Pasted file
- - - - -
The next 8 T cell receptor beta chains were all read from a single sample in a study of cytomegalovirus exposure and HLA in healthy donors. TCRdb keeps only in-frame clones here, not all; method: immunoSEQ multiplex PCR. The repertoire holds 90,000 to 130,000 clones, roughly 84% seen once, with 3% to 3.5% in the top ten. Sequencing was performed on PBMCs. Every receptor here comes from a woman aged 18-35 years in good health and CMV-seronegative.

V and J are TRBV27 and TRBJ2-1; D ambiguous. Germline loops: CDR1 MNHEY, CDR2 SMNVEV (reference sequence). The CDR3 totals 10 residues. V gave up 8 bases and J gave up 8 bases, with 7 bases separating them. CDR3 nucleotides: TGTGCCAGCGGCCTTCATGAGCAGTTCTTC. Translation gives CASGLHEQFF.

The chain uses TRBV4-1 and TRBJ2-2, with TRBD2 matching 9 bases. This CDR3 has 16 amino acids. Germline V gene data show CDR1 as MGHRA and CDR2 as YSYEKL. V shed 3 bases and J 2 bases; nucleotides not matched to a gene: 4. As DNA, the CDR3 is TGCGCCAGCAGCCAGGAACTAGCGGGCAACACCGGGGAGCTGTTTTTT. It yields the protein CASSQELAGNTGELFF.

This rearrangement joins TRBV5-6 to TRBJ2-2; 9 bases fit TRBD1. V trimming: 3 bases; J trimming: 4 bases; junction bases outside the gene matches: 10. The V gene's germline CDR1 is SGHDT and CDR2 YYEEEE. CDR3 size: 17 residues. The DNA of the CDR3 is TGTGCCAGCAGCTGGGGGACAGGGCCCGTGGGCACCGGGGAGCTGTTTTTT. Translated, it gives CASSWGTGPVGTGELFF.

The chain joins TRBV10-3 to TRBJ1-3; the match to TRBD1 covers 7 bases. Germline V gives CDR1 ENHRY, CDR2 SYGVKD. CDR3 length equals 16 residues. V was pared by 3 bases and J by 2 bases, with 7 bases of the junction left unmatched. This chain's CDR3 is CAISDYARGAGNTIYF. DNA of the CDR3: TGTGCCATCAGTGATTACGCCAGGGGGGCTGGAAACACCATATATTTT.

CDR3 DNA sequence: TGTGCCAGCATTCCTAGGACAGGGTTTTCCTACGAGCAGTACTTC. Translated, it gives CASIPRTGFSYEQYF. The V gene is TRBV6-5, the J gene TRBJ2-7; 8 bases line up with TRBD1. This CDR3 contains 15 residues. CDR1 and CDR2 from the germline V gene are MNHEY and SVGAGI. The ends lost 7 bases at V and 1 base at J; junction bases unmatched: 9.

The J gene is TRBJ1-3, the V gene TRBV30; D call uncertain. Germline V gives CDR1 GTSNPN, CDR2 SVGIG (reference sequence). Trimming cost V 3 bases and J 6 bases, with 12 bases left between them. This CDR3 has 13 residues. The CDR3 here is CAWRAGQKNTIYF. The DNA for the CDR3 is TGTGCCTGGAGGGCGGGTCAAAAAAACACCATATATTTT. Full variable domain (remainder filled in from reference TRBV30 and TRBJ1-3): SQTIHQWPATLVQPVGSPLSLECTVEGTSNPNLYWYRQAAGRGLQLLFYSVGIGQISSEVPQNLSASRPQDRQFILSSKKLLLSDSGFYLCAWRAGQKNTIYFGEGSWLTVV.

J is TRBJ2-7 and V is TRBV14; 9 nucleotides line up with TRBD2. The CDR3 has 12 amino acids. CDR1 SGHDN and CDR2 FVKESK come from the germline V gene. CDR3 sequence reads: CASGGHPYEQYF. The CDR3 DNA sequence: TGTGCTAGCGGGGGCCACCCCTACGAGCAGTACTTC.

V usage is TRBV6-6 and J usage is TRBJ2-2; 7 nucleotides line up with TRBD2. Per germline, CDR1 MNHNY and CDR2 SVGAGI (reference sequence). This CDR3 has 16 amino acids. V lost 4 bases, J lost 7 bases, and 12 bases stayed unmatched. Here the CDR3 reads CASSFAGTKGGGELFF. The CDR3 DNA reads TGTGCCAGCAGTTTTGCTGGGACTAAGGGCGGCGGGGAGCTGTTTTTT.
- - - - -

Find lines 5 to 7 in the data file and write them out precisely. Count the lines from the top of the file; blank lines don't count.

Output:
The chain joins TRBV10-3 to TRBJ1-3; the match to TRBD1 covers 7 bases. Germline V gives CDR1 ENHRY, CDR2 SYGVKD. CDR3 length equals 16 residues. V was pared by 3 bases and J by 2 bases, with 7 bases of the junction left unmatched. This chain's CDR3 is CAISDYARGAGNTIYF. DNA of the CDR3: TGTGCCATCAGTGATTACGCCAGGGGGGCTGGAAACACCATATATTTT.

CDR3 DNA sequence: TGTGCCAGCATTCCTAGGACAGGGTTTTCCTACGAGCAGTACTTC. Translated, it gives CASIPRTGFSYEQYF. The V gene is TRBV6-5, the J gene TRBJ2-7; 8 bases line up with TRBD1. This CDR3 contains 15 residues. CDR1 and CDR2 from the germline V gene are MNHEY and SVGAGI. The ends lost 7 bases at V and 1 base at J; junction bases unmatched: 9.

The J gene is TRBJ1-3, the V gene TRBV30; D call uncertain. Germline V gives CDR1 GTSNPN, CDR2 SVGIG (reference sequence). Trimming cost V 3 bases and J 6 bases, with 12 bases left between them. This CDR3 has 13 residues. The CDR3 here is CAWRAGQKNTIYF. The DNA for the CDR3 is TGTGCCTGGAGGGCGGGTCAAAAAAACACCATATATTTT. Full variable domain (remainder filled in from reference TRBV30 and TRBJ1-3): SQTIHQWPATLVQPVGSPLSLECTVEGTSNPNLYWYRQAAGRGLQLLFYSVGIGQISSEVPQNLSASRPQDRQFILSSKKLLLSDSGFYLCAWRAGQKNTIYFGEGSWLTVV.